After dominating the smartphone operating system market share, Google has decided to branch out its operating system to other devices, most notably, wearables. Naturally, since wearables are miniature versions of mobile devices, they will have to start running something other than the Android operating system.
Introducing Google’s Android wear; a modified operating system that is designed to run on small screen devices such as smartwatches. What’s Google’s next plan; to bring the Android experience to wearables and with that experience, VoIP connectivity will most definitely be included.
Only a few days ago, the release of the Moto 360, G Watch R and the Samsung Gear S gave the technological populace on what’s in store for the future of wearables. In terms of aesthetics, all three smartwatches deliver the look of a wristwatch but the Android wear operating system pushes the experience to a whole new level.
The absence of wireless connectivity is surely noted and missed (except on the Samsung Gear S, which possesses both 3G and Wi-Fi connectivity) on these compact mobile devices but since these are the first products that have been introduced to the nascent category of wearables, you can expect better variants (better meaning equipped with additional features and functionality) of these devices to be manufactured and shipped in the future.
Currently, Qualcomm happens to possess the larger piece of the mobile chipset share, with a share percentage of 66%, followed by MediaTek and Spectrum. However, the interesting statistic here is that MediaTek, who is known for incorporating its chipsets in to entry level and mid-ranged devices, has a bigger piece of the lower-tier market compared to Qualcomm.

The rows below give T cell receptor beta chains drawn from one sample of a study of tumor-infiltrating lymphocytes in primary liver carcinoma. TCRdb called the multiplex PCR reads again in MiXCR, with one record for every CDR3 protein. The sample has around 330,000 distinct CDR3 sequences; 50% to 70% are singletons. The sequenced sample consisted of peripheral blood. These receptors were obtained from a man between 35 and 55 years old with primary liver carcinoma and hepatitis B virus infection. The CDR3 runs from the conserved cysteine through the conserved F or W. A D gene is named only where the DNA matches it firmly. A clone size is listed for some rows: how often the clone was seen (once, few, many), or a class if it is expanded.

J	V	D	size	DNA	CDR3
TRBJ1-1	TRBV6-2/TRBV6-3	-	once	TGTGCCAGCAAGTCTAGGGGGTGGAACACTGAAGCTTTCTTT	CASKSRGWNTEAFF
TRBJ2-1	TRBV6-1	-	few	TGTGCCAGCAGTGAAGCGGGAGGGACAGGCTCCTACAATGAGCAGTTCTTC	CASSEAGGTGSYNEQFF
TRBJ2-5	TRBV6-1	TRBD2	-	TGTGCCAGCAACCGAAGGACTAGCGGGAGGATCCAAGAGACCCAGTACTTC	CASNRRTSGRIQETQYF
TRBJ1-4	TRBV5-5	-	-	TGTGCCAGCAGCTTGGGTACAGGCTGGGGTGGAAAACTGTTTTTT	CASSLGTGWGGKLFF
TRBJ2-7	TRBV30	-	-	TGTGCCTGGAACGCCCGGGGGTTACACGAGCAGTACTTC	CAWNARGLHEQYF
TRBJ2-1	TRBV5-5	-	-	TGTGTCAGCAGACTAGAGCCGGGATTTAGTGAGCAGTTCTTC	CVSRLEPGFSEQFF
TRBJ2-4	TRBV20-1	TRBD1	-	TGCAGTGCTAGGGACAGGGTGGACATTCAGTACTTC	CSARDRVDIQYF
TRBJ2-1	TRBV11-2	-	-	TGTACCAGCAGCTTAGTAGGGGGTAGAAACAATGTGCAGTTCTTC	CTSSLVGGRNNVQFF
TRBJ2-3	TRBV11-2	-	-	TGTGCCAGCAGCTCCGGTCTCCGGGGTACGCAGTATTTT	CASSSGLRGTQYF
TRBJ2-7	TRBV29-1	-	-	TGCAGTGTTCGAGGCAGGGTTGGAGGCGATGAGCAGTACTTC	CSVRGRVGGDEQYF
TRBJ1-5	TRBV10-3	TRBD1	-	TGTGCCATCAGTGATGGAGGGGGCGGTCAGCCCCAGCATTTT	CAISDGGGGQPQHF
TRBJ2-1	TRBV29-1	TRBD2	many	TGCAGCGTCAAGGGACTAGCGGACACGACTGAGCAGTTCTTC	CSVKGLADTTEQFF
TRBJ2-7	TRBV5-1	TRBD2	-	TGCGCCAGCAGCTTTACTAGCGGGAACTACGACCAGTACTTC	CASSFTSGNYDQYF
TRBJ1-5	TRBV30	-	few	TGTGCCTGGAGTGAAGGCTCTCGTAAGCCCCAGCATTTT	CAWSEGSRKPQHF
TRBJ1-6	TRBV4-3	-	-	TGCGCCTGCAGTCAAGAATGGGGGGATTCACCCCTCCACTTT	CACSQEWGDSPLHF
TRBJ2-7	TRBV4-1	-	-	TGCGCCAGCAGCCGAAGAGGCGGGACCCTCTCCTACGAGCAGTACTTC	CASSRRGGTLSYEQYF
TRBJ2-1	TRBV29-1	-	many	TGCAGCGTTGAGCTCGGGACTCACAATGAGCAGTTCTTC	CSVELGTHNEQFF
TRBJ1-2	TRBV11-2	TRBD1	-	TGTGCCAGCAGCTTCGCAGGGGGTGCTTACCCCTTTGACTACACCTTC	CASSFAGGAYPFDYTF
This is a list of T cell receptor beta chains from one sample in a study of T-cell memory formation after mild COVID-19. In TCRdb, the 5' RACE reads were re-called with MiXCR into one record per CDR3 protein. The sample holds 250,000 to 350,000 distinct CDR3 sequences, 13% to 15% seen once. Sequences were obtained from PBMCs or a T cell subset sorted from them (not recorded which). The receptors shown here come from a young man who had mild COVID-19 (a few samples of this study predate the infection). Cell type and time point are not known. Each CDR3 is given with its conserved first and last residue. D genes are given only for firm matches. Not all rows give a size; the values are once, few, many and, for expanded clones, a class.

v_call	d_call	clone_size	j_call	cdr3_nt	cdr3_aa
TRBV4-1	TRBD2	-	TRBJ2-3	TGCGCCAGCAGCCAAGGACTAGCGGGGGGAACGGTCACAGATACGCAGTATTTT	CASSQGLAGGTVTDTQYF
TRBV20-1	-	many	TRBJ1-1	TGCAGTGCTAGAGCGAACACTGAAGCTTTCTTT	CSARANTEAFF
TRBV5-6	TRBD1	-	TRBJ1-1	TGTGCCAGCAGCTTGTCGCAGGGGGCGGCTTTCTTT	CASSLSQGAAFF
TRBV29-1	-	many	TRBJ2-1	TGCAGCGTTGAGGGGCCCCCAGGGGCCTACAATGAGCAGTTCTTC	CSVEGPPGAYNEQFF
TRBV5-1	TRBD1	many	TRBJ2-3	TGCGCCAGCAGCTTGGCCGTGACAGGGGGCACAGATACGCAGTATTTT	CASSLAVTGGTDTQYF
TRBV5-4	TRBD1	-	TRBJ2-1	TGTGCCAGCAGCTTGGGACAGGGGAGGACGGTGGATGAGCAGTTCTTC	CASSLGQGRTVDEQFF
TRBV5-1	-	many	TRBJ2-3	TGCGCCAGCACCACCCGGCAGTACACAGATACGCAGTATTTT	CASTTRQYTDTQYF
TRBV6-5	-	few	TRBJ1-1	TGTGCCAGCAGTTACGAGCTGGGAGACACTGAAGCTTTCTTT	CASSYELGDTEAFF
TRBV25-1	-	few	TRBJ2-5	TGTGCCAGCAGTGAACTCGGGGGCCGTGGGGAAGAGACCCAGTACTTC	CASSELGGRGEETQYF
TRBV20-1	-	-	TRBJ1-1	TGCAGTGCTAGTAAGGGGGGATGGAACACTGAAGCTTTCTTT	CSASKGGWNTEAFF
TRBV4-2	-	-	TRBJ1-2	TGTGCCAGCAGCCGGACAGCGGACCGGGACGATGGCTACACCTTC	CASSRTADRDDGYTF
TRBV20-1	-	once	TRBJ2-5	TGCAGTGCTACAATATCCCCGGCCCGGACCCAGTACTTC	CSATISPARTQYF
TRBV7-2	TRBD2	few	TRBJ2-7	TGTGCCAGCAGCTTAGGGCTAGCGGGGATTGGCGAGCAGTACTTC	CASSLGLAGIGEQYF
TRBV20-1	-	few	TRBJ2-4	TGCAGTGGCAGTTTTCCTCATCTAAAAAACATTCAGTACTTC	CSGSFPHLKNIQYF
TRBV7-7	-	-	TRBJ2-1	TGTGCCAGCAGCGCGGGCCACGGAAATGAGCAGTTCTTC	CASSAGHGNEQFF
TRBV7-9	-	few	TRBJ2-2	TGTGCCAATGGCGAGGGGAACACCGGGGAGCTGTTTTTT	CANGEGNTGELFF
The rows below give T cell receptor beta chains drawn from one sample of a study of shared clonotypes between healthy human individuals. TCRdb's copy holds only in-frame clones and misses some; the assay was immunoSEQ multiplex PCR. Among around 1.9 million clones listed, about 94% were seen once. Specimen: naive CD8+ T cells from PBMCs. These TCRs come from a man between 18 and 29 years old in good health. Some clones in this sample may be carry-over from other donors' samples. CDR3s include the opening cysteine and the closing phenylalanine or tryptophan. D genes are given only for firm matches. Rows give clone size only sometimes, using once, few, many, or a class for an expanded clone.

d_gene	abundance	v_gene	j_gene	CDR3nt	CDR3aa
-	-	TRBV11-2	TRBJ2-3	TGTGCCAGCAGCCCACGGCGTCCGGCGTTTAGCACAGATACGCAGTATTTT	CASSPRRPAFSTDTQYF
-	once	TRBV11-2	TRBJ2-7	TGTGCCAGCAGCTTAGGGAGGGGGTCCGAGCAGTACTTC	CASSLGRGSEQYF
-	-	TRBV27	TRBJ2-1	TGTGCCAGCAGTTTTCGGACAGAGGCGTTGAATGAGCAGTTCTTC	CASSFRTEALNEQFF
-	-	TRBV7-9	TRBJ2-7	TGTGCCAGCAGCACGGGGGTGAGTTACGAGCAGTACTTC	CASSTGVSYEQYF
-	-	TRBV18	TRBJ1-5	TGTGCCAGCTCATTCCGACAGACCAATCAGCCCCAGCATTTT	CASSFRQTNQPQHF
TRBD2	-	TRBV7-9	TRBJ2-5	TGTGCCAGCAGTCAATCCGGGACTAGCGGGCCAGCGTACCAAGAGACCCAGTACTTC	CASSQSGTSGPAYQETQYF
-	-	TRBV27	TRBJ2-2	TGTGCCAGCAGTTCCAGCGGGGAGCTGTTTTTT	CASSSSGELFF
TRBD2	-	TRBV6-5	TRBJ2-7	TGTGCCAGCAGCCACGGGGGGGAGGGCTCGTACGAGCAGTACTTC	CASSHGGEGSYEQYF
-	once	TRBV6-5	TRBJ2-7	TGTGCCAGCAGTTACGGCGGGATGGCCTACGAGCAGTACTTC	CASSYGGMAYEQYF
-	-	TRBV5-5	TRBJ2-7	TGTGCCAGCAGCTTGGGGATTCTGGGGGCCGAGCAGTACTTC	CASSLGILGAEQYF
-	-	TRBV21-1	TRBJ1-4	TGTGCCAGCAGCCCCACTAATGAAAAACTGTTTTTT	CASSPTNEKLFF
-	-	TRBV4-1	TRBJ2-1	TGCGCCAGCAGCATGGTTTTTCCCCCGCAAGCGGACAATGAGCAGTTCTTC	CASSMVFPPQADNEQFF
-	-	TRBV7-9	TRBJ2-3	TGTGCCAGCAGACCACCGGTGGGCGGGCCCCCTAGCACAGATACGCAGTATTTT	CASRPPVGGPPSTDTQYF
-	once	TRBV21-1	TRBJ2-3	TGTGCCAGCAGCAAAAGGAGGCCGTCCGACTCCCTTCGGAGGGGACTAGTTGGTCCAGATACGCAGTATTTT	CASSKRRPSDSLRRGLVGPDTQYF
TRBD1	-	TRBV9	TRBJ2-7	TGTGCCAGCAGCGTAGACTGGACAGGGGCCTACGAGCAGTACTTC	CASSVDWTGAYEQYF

In China, the company has already started gaining immense momentum, with 40 percent of the country’s chipset market share belonging to MediaTek, and 27 percent belonging to Qualcomm.
The insertion of this statistical data is important because more and more devices carrying a combination of a friendly price tag and delivering earth shattering performance ranging from video playback, multitasking, VoIP calling and gaming are already playing havoc with larger priced devices (examples of incredibly cost effective devices are the OnePlus One and Xioami’s Mi4).
These low cost (but amazingly high performing) devices have prompted mobile chipset manufacturing companies to start triangulating their attention towards the lower tier market, where the frequency of purchasing mobile devices has increased exponentially due to decreased prices.
This is where wearables are going to be inserted in to the equation. Since it would be ludicrous to stamp a smartwatch with an insanely high price tag (due to the fact that users would automatically be inclined to spend the same amount of money buying a smartphone possessing more features and functionalities compared to a smartwatch possessing limited capabilities), companies have started researching on how to start incorporating low powered, low cost and small surface area chipsets in to wearables.
These low cost chipsets will provide wireless connectivity (through WiFi and mobile data) on to wearables in order to give these devices the same VoIP communication functionality as large screen smartphones.
One of these companies is Intel; whose next plan is to start rolling out 3G modems that are small enough to fit in to the surface area of smartwatches and provide more networking performance compared to a regular 3G modem.
No doubt developers are going to be given some additional headroom as long as Android Wear is concerned. VoIP apps present on smartphones are eventually going to make their way to smartwatches, but will possess a modified interface. While the process will take some time, it is imminent that in the foreseeable future, users will be able to enjoy the same VoIP calling experience that they get while being immersed in smartphones.
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